22 Aug 2016
Kerstine Appunn Julian Wettengel

A green coal exit plan / Uniper posts loss

Süddeutsche Zeitung

The Green Party has developed a concrete plan for phasing out coal in Germany, writes Michael Bauchmüller in Süddeutsche Zeitung. “In the coming legislative term, we aim at introducing the end of the coal era in Germany irreversibly and with planning reliability”, says the party in a paper entitled “Agenda Coal Exit”, seen by Süddeutsche Zeitung. The Greens want to initiate the gradual shutdown of the country’s nearly 150 coal power plants should they become part of the government after next year's federal elections. The ten-point plan for a coal exit inside 20 years includes a ban on new power plants, emission limits set by the German parliament, stakeholder discussions, and a “Coal Exit Commission” to accompany the transition.

Read the article in German here.


E.ON’s spin-off Uniper, slated for a stock market listing soon, has posted its first half-year financial results, reporting a 3.9 billion euro loss. The hit is a result of value adjustments and provisions for impending losses of 3.8 billion euros that E.ON had already posted in its own bi-annual report, Jürgen Flauger writes in Handelsblatt. However, Uniper’s operating results improved – EBITDA was 1.5 billion euros in the first half of 2016, 50 percent more than the  pre-spinoff fossil energy division achieved in the same period last year. The result was put down to favourable changes to the  long term natural gas contracts with Russia and other areas of global trading, while earnings in European and international power generation decreased.

Read the Uniper press release in English here.

Read the Handelsblatt article in German here.

Federal Ministry of Finance

The direct physical effects of climate change “very likely do not constitute a risk” for the stability of European financial markets until 2030, according to preliminary results of an upcoming report by the Federal Ministry of Finance. “How likely transitional risks […] might occur is difficult to assess”, as they depend on changes in national climate policy regulations, writes the ministry in its monthly report for August. As an example, the ministry warns of a “transitional shock” if the federal government were to decide to steer CO2-emission prices towards the true economic costs, instead of the current market price. These real economic costs were not taken into account in the evaluation of relevant financial assets, so many assets “would heavily lose in value”.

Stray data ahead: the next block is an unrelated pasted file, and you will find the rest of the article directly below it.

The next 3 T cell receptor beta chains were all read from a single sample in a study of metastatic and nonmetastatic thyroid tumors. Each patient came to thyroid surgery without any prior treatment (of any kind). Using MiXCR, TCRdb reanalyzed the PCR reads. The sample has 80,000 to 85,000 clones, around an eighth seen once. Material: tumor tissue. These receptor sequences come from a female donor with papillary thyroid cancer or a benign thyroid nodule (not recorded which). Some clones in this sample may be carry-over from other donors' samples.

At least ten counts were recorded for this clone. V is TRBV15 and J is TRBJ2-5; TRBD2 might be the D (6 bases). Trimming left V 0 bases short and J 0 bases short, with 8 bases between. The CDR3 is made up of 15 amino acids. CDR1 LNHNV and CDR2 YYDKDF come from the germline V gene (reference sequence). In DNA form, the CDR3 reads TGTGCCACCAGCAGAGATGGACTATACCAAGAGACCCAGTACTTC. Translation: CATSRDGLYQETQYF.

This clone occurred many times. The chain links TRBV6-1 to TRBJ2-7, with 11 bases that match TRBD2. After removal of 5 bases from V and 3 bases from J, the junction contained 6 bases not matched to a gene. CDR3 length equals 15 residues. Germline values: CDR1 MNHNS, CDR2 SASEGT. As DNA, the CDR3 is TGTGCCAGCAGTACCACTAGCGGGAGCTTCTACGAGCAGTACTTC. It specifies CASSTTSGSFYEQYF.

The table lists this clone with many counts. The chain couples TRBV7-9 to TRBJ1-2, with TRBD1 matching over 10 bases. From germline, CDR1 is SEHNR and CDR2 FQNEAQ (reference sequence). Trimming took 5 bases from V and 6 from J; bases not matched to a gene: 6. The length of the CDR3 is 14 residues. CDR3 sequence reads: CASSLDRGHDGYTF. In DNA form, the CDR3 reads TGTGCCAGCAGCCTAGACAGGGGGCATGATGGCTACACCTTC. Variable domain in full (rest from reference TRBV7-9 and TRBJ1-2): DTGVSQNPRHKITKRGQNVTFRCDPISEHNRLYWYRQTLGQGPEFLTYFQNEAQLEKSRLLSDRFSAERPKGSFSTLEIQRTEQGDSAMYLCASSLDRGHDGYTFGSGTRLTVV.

Find the finance ministry's monthly report for August in German here.

pv magazine

Out of 650 megawatts of ground-mounted photovoltaic projects tendered since 2015, 100 megawatts have so far been realised, pv magazine writes. After obtaining detailed information on Germany’s pilot PV auctions from the Federal Network Agency (BnetzA), the magazine said 19 out of 122 successful bids had now applied for support. From the first round of auctions held in April 2015, 5 out of 25 successful projects have been completed. Project developers have two years to realise their projects. The BNetzA says no significant results can be drawn from the numbers so far and is expecting a “dash” to complete projects before the time limit ends.

Read the article in German here.

Frankfurter Allgemeine Zeitung

The state of Hesse is offering mediators to communities likely to oppose wind turbines to allow parties to discuss issues in a fact-based and target-oriented manner, the Frankfurter Allgemeine Zeitung reports. More than 35 councils have used the mediators since 2014 to intervene when wind-power proponents and opponents reached deadlock, but are now often called in at the beginning of the participation process, Hesse’s Green economy minister Tarek Al-Wazir said at a press conference. The oppositional Liberal Democrats have accused the citizen mediators of themselves pushing for more wind power.

Hamburger Abendblatt

The lack of flexibility in conventional power plants is a “key problem of the Energiewende”, writes Jakob Schlandt in Hamburger Abendblatt. While conventional plants continue to run at times of grid congestion, “whole wind parks are being switched off exactly when they could produce at full speed”, he writes. Some fossil-fuel plants needed to produce a minimum of power for technical or other reasons, but details on when and how far operators reduce production were treated as business secrets.

Read the article in German here.

Read about re-dispatch costs in the German power grid and their effects on power prices in these CLEW factsheets.

Welt am Sonntag

In a long article in Welt am Sonntag, Daniel Wetzel writes about the dangers of wind turbines for birds and the resulting clash between nature and climate protection advocates. A wind power project in the south of Germany could set a legal precedence: German utility EnBW requests the permission to set up two large turbines in an area frequented by breeding pairs of the protected red kite species. EnBW argues that the public interest was more important than the protection of the birds, writes Wetzel.

Read the article in German here.


The whole of the transport sector must switch to renewable energy by 2035 at the latest to reach the Paris Climate Agreement 1.5C target, Greenpeace’s transport expert Daniel Moser told news agency dpa. Moser also warns that Germany would “lose its position as innovation leader in mobility, environment and climate protection” if the country “overslept the phase out of the combustion engine”.

Read the article in German here.

For background, read CLEW's dossier The energy transition and Germany’s transport sector.

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